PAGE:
Glenroy Richards: the singer who died at Green Bay


Glenroy Richards: the singer who died at Green Bay

Observer senior writer

Sunday, January 14, 2018

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THE 40th anniversary of the infamous Green Bay incident went largely unnoticed. Five men were controversially killed at a shooting range in Port Henderson, St Catherine, by a squad of Jamaica Defence Force (JDF) soldiers on January 5, 1978.

One of them was Glenroy Richards, an aspiring singer whose 1977 song Wicked Can't Run Away remains one of reggae's unheralded classics.

The song was produced by Glen Brown who, like Richards and the four men who perished at Green Bay, was from the Southside community of Central Kingston. It was released on his Grove Music label, an influential underground imprint during the 1970s.

Richards was in his late 20s at the time of his death. He had some trouble with the law, having being arrested and charged for murder in 1970, but, never tried in court.

He along with former Jamaica and Santos footballer Norman “Guttu” Thompson, Trevor Clarke, Winston Hamilton and Martin Howard were among 10 men who went to Green Bay in two Red Cross ambulances to meet a 'big man' who had promised them $300 a week jobs as drivers and bodyguards.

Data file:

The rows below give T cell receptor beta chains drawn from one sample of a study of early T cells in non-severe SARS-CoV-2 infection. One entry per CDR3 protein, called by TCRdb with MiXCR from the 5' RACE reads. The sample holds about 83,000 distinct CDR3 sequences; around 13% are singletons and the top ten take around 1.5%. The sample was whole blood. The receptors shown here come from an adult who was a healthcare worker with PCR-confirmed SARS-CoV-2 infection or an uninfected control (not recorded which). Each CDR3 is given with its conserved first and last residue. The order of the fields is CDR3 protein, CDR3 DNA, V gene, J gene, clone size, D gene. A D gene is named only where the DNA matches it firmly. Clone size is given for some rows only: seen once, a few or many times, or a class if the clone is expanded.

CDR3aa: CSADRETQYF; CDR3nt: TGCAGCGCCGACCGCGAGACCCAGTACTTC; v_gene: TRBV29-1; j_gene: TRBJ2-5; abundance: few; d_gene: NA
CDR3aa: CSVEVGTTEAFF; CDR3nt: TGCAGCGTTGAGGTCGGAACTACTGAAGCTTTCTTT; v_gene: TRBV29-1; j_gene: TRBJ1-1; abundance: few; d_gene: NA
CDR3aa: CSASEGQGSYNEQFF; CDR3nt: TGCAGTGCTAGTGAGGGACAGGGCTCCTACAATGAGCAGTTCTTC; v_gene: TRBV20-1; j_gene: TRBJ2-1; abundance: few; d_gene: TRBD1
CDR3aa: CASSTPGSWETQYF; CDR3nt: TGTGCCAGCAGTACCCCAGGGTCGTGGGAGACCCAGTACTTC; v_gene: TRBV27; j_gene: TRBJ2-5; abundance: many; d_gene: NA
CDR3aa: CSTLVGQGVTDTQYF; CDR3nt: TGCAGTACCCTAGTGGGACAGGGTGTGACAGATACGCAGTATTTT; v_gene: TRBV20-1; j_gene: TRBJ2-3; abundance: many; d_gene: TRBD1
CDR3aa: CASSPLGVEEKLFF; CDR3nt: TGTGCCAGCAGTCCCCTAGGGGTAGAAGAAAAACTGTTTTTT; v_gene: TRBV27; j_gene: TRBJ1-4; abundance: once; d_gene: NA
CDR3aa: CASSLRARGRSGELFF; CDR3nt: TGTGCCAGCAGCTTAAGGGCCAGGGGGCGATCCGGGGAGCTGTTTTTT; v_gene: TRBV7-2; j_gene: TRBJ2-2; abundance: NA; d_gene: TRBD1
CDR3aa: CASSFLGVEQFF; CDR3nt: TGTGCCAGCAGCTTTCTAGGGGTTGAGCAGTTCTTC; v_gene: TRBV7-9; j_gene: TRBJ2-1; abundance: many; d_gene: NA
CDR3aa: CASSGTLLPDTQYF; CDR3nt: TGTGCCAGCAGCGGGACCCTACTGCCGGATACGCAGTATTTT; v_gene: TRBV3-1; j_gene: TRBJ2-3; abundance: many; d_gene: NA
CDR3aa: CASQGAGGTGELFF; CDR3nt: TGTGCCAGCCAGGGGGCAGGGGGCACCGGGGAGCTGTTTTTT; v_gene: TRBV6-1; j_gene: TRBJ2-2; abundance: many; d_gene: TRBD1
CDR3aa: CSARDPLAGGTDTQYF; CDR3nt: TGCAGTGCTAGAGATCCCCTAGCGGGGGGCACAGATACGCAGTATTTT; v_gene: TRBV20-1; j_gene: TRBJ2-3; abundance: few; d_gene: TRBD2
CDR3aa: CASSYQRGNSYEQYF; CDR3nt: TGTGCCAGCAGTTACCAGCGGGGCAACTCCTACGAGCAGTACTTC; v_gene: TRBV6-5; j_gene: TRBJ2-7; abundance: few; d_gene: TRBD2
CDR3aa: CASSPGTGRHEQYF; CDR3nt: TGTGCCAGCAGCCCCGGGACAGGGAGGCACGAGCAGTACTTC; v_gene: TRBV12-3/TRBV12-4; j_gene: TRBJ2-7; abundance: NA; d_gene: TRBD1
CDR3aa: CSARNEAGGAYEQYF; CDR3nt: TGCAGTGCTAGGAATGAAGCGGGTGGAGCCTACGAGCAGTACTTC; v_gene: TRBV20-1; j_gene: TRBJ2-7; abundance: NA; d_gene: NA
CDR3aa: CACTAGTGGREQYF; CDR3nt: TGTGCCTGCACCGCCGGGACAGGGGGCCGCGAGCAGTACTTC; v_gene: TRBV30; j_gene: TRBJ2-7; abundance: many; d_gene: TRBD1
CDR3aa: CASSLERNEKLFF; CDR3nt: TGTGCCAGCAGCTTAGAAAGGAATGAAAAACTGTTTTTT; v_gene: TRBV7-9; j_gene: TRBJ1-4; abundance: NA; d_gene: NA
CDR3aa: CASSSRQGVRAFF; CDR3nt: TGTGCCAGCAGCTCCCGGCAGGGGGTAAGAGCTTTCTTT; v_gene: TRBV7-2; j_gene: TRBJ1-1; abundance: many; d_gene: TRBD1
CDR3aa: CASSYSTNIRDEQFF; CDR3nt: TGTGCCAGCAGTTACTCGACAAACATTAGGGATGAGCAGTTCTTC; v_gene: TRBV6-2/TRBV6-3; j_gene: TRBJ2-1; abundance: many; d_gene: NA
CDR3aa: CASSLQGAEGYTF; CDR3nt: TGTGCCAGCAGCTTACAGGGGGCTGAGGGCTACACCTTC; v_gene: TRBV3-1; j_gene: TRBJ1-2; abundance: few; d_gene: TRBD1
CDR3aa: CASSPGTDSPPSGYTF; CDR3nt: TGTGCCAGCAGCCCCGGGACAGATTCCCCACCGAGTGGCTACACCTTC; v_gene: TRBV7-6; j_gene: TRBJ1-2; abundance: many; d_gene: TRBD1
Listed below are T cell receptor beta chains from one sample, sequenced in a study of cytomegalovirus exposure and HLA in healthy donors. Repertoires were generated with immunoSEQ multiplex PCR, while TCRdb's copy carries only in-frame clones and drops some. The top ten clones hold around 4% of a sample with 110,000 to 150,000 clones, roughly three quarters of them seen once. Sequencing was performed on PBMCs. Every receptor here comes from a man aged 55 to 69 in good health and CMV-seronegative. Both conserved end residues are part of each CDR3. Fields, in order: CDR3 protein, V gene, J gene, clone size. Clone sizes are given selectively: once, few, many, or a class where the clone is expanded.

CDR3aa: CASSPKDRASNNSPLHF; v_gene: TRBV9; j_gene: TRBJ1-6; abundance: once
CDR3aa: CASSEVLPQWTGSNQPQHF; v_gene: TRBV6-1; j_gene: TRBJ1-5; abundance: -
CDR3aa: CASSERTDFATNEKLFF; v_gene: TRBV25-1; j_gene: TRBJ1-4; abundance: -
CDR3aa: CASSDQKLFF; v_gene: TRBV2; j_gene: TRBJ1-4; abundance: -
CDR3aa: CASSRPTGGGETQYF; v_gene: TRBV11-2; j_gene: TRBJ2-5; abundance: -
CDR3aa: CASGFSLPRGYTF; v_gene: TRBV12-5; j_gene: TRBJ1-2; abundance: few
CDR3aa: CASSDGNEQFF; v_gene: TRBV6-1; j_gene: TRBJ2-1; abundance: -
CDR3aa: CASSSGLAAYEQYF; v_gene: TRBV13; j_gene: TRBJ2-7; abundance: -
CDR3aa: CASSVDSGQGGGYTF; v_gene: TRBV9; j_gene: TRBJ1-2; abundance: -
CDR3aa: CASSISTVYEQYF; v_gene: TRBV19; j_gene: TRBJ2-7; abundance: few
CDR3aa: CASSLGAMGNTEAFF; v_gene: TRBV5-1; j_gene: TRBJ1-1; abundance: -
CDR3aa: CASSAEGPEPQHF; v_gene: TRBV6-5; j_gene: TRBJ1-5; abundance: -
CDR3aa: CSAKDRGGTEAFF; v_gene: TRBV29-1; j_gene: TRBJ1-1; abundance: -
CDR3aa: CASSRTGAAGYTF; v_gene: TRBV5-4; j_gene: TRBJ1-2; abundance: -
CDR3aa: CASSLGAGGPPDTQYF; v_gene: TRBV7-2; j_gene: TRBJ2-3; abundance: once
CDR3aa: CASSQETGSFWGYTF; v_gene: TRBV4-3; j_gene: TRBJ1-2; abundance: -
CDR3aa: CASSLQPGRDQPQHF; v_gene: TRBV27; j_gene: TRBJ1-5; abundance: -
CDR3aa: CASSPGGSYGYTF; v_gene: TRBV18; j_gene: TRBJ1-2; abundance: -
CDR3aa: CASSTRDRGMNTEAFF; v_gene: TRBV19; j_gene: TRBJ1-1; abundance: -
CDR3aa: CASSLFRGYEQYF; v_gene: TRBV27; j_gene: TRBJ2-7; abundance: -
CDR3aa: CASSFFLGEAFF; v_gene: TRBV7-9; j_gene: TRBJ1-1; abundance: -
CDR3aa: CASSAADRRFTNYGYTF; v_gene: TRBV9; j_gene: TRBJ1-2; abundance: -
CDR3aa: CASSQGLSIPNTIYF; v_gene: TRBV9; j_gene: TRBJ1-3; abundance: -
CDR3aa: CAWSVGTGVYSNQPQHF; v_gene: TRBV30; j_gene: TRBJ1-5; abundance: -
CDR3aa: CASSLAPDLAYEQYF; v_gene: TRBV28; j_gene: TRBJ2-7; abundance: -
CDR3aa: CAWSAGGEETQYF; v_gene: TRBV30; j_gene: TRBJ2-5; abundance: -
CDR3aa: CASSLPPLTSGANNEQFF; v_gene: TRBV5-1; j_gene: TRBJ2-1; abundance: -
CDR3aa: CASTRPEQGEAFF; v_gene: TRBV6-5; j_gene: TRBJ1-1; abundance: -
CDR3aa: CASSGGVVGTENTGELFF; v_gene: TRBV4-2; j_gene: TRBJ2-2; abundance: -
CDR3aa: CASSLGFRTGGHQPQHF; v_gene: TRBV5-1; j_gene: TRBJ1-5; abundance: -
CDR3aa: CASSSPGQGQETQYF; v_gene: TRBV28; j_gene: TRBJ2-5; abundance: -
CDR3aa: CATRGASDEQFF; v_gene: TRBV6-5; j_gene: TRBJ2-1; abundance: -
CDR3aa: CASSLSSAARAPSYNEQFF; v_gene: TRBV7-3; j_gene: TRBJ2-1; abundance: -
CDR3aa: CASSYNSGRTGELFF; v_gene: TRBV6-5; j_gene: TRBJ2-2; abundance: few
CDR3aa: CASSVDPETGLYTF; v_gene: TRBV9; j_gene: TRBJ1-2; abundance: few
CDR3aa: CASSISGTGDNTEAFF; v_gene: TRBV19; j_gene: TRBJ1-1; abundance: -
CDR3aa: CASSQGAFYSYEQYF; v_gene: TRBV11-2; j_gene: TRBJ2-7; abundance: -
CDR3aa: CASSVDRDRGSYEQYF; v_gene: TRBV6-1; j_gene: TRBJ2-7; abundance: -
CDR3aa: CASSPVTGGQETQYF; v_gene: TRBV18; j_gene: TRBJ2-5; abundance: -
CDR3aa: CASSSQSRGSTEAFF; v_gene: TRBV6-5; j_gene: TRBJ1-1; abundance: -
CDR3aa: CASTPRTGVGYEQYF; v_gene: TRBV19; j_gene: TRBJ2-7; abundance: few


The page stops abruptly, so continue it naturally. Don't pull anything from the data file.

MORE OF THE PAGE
They were killed, but their colleagues fled and returned to Southside.

The dreadlocked Richards became something of a dancehall martyr after the bloody incident. Wicked Can't Run Away, driven by a haunting saxophone intro and Richards' stark vocals, became an anthem; artistes like Big Youth protested the men's demise in song.

Though he did another song ( Dread In A Babylon) for Brown, Richards did not record a lot. He was known in Southside as a good footballer at the corner league level and was a friend of area leaders like Franklyn “Chubby Dread” Allen.

Ten JDF soldiers were charged with murders of the Green Bay Five. They were freed in February 1982 in the Manchester Circuit Court.

Clarke, Hamilton and Howard have become footnotes in one of independent Jamaica's most controversial incidents. Because of his football exploits, Guttu Thompson's name will always be linked with Santos' glory days of the 1970s.

Glenroy Richards never made it big as a singer in life, but the endurance of Wicked Can't Run Away assured him a place in the annals of reggae history.

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